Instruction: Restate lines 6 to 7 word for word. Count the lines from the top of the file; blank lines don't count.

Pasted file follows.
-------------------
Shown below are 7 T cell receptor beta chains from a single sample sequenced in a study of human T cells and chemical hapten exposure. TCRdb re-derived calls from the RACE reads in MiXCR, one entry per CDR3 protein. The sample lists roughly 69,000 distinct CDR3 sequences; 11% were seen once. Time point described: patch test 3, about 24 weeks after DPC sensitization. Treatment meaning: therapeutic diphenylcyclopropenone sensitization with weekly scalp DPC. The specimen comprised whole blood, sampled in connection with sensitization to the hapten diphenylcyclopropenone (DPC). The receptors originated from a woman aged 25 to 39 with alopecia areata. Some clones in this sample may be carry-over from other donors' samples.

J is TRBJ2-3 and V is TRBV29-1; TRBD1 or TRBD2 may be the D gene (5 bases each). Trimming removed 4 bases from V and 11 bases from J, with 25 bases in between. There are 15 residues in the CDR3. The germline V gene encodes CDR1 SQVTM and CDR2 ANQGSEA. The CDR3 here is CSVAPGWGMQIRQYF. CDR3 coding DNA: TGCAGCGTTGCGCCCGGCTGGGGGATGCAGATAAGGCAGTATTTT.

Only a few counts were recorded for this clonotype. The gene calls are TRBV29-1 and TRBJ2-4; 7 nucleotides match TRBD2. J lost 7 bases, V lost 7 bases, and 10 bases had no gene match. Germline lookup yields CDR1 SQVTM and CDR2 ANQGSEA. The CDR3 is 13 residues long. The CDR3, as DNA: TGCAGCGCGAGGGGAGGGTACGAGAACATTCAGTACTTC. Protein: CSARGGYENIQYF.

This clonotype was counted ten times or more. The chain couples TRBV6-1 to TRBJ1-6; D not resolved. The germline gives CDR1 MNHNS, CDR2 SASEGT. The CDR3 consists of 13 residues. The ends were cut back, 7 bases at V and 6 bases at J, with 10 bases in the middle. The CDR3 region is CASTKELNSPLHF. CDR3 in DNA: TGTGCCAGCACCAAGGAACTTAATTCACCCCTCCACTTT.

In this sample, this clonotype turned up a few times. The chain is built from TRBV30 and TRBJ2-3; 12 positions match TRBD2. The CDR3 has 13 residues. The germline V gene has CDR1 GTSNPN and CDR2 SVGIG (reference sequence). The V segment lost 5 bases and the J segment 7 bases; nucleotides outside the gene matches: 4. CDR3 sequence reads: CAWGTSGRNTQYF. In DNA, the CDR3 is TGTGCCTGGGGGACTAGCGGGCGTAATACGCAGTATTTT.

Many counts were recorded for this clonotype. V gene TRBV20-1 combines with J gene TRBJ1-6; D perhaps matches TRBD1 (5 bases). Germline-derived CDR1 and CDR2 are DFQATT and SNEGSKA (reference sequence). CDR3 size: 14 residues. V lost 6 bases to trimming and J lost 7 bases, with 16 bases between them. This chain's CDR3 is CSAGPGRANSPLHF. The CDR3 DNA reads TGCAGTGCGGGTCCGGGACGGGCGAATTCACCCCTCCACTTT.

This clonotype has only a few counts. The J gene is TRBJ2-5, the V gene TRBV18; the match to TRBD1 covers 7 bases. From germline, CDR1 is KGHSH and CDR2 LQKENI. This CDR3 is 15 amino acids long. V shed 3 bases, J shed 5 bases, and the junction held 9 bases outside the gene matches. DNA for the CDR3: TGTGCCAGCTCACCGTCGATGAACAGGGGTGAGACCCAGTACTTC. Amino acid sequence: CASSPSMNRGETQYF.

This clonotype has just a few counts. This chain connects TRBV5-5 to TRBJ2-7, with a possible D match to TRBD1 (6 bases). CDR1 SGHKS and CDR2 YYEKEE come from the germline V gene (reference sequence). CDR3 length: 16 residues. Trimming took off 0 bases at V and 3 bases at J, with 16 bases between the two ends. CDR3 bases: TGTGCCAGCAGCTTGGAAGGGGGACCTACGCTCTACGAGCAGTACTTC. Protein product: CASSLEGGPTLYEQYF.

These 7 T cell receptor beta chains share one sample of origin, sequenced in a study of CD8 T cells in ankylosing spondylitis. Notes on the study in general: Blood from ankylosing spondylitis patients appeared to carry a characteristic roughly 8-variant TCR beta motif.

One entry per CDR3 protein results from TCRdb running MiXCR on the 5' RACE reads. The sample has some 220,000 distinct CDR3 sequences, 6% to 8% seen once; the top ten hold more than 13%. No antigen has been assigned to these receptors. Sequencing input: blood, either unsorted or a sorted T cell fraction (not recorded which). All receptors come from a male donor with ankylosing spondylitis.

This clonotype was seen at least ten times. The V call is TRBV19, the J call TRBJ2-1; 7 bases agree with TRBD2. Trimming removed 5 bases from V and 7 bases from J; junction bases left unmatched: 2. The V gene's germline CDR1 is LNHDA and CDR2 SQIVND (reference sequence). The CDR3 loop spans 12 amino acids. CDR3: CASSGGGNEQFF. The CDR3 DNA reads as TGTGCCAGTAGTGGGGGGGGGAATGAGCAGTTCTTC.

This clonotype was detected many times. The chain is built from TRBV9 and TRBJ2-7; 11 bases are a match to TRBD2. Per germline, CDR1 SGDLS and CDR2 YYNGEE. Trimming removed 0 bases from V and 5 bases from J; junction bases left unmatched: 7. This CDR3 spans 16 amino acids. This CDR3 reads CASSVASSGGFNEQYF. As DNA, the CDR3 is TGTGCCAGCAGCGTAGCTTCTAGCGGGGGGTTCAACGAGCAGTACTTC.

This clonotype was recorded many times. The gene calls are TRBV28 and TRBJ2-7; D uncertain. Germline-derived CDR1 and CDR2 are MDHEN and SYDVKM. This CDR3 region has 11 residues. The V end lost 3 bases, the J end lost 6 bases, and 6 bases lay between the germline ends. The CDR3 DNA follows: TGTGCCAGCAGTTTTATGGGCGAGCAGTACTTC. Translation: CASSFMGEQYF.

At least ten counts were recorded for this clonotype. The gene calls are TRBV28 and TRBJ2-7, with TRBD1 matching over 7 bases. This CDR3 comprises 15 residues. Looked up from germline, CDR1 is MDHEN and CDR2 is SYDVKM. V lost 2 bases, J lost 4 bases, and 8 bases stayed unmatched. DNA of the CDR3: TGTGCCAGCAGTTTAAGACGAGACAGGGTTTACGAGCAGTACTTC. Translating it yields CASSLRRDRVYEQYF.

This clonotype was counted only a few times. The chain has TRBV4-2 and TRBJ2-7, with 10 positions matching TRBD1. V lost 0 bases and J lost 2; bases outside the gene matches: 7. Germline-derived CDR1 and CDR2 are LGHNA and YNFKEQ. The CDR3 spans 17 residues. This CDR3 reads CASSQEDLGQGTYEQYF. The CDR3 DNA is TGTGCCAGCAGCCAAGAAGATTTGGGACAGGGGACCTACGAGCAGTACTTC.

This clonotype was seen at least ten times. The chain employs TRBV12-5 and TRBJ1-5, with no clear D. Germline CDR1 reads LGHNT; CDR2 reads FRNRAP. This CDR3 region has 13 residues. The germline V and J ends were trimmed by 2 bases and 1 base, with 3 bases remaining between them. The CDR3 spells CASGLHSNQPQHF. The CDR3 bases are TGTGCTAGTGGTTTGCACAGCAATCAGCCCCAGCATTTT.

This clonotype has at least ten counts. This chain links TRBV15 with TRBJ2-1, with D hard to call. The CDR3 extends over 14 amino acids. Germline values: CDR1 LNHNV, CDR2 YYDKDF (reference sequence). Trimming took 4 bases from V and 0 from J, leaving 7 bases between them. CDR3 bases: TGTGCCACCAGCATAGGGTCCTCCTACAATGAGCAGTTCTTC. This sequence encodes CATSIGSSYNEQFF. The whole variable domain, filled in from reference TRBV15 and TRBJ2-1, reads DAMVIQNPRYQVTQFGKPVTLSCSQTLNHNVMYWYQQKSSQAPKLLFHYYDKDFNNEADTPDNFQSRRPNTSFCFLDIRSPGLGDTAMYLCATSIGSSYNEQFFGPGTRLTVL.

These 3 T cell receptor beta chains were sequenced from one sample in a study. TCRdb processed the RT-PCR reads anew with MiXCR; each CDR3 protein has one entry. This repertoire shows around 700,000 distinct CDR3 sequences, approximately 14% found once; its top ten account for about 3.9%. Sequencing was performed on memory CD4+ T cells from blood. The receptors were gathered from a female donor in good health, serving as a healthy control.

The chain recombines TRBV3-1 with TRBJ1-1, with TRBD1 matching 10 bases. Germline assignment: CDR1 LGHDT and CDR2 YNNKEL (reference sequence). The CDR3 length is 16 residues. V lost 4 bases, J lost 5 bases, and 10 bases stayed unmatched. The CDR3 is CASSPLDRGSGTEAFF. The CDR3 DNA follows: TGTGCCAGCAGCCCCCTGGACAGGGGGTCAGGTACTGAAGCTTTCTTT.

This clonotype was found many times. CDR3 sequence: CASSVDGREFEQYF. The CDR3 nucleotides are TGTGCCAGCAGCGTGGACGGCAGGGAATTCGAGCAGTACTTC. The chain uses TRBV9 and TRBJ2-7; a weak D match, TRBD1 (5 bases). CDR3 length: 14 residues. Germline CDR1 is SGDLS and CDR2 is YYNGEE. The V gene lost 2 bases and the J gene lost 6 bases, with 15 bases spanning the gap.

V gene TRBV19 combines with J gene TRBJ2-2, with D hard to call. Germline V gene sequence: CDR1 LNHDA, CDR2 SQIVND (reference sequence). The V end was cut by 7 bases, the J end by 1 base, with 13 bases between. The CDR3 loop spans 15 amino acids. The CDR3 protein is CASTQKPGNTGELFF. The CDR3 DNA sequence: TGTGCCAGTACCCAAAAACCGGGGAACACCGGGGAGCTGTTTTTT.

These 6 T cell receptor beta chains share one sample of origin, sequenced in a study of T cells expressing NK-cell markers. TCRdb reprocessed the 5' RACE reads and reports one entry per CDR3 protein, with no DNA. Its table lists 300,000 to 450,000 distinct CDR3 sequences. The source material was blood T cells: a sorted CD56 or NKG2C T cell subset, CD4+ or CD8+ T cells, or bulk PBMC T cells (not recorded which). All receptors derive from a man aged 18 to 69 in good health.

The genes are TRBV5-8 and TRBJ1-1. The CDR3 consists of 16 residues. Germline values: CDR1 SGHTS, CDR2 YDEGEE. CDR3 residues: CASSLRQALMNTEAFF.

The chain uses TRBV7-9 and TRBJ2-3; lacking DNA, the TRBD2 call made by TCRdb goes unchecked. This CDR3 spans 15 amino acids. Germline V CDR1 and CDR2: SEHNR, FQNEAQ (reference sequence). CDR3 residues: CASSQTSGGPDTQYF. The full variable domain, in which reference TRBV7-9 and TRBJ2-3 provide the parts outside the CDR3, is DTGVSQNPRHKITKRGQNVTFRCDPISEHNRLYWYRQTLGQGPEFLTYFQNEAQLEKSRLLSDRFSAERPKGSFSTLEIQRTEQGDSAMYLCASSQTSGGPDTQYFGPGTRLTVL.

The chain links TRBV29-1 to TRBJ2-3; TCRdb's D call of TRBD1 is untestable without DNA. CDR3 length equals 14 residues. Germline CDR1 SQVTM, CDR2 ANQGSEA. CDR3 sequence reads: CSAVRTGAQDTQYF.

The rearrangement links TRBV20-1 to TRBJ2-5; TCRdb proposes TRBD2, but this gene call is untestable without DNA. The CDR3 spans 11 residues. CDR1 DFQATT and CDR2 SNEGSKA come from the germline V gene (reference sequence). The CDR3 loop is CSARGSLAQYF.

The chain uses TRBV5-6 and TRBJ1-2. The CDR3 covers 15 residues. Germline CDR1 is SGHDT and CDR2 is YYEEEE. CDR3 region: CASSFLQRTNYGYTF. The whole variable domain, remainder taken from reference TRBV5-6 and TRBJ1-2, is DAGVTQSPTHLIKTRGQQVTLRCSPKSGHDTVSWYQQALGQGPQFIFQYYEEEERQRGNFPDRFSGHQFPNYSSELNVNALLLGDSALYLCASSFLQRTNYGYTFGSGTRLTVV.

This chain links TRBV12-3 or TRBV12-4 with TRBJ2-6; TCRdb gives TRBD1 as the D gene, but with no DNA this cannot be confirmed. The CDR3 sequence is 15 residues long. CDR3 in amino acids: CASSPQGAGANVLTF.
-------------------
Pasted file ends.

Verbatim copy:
Many counts were recorded for this clonotype. V gene TRBV20-1 combines with J gene TRBJ1-6; D perhaps matches TRBD1 (5 bases). Germline-derived CDR1 and CDR2 are DFQATT and SNEGSKA (reference sequence). CDR3 size: 14 residues. V lost 6 bases to trimming and J lost 7 bases, with 16 bases between them. This chain's CDR3 is CSAGPGRANSPLHF. The CDR3 DNA reads TGCAGTGCGGGTCCGGGACGGGCGAATTCACCCCTCCACTTT.

This clonotype has only a few counts. The J gene is TRBJ2-5, the V gene TRBV18; the match to TRBD1 covers 7 bases. From germline, CDR1 is KGHSH and CDR2 LQKENI. This CDR3 is 15 amino acids long. V shed 3 bases, J shed 5 bases, and the junction held 9 bases outside the gene matches. DNA for the CDR3: TGTGCCAGCTCACCGTCGATGAACAGGGGTGAGACCCAGTACTTC. Amino acid sequence: CASSPSMNRGETQYF.